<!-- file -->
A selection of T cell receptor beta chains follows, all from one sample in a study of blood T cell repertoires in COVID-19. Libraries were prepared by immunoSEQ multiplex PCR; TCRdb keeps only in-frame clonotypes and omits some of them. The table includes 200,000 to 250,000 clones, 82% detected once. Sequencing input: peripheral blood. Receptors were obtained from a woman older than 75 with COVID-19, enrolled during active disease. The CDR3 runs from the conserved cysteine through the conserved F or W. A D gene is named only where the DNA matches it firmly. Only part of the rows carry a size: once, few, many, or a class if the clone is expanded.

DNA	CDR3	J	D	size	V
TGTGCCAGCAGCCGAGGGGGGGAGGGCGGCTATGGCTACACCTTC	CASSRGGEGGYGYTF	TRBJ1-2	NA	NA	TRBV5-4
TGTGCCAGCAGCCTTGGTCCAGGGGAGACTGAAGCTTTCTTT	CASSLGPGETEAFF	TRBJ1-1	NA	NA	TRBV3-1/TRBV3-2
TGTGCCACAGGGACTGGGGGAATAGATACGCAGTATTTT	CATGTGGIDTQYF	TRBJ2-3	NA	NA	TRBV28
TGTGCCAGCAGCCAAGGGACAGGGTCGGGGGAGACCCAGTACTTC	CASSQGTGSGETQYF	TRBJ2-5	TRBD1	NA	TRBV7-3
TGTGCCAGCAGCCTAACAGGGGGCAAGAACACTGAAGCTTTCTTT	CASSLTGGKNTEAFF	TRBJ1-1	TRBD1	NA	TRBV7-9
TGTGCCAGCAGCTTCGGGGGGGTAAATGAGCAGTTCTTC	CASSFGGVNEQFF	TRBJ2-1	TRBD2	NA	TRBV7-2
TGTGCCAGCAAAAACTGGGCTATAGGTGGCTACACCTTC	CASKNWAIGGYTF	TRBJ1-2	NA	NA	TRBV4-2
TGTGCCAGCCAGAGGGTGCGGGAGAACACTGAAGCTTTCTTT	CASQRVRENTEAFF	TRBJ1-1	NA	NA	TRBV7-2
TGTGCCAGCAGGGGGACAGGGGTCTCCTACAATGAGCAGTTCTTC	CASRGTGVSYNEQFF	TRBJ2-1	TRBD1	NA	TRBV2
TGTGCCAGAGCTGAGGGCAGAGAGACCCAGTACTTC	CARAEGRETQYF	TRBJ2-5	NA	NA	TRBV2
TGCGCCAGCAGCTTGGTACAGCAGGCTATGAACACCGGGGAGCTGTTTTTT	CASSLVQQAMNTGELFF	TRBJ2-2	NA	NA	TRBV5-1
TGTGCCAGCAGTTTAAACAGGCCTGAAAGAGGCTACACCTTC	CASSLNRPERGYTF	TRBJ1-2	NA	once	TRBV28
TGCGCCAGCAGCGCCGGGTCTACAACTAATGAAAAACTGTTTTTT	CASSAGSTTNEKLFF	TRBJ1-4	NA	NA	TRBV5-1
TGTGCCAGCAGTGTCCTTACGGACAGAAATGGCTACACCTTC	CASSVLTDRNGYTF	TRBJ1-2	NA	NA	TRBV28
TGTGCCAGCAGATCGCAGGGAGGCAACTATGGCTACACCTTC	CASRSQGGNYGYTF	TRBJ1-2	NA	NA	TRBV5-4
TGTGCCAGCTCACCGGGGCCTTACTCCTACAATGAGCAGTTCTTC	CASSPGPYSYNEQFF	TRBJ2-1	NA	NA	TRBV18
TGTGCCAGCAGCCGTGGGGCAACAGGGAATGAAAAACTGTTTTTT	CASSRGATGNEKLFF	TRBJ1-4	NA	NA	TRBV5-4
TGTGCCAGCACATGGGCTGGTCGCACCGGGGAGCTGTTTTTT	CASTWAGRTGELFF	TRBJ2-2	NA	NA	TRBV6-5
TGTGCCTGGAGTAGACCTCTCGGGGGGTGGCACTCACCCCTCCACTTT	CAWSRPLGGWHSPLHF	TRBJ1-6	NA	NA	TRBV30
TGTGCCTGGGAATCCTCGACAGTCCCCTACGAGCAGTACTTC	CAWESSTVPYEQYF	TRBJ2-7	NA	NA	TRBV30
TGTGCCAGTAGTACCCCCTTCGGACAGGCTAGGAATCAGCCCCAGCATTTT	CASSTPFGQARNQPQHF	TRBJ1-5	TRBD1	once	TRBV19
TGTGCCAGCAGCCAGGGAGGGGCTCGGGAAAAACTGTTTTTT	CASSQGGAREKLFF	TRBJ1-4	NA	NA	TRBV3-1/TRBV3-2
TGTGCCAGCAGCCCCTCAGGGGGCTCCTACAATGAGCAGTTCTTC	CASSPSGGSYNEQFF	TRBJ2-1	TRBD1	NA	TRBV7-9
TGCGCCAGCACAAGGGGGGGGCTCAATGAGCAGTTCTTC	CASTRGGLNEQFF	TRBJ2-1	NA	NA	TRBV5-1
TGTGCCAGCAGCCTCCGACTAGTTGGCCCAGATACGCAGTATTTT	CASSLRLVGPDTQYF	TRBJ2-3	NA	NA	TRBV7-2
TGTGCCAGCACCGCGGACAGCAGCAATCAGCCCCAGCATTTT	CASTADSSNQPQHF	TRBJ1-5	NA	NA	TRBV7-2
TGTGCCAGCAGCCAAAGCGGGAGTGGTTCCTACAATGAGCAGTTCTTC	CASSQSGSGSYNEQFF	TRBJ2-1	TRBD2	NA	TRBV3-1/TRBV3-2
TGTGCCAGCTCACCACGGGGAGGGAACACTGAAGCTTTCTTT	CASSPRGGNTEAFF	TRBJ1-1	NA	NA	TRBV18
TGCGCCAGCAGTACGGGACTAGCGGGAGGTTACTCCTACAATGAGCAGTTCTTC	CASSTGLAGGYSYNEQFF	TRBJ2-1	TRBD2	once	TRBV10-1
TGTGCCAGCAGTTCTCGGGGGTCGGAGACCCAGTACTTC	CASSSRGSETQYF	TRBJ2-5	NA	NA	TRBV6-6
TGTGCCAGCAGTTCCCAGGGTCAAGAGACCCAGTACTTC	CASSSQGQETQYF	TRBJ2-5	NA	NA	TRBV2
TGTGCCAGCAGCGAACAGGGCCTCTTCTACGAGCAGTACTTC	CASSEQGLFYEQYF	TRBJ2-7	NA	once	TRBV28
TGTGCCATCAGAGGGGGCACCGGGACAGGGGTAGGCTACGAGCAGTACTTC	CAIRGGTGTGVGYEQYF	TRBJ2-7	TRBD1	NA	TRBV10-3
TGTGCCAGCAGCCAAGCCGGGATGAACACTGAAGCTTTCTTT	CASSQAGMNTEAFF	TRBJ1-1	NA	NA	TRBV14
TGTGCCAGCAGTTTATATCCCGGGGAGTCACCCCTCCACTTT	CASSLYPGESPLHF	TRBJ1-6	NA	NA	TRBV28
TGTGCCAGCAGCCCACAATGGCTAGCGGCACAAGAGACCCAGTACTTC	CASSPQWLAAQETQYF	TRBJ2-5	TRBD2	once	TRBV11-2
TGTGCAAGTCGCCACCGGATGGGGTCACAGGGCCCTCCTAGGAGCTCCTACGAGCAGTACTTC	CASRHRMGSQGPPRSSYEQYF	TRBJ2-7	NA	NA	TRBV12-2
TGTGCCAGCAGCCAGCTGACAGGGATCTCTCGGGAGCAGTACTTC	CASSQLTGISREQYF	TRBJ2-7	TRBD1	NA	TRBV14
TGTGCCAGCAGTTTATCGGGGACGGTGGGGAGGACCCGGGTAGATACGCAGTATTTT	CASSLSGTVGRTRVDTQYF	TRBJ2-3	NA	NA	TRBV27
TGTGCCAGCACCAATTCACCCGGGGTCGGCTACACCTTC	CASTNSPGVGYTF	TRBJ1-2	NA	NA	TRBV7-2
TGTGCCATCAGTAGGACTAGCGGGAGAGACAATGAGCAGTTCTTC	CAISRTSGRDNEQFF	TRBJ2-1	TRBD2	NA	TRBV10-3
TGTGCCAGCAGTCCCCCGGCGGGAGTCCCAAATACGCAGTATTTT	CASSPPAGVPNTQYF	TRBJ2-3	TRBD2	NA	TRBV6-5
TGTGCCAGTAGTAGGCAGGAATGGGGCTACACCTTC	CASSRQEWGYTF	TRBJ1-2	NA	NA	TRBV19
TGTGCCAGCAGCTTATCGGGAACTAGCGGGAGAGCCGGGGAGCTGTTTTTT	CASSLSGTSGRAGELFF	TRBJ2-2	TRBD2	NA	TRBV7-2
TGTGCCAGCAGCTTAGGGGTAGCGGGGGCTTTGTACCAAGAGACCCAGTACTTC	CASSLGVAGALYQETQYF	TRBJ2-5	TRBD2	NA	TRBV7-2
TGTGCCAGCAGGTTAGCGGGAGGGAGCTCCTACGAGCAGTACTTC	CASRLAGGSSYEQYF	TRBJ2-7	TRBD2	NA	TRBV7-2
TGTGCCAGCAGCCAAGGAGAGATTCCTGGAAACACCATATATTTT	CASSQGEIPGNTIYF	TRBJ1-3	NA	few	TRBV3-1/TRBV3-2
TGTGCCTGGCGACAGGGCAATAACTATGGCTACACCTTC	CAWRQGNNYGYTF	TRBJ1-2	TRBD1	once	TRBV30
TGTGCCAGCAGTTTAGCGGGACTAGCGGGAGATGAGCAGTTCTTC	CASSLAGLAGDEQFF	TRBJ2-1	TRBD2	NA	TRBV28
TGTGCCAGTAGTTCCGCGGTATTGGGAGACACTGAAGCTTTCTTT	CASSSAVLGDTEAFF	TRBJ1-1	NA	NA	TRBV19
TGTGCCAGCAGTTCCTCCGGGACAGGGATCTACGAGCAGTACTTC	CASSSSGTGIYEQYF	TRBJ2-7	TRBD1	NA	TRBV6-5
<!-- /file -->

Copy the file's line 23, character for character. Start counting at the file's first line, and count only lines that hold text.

TGTGCCAGTAGTACCCCCTTCGGACAGGCTAGGAATCAGCCCCAGCATTTT	CASSTPFGQARNQPQHF	TRBJ1-5	TRBD1	once	TRBV19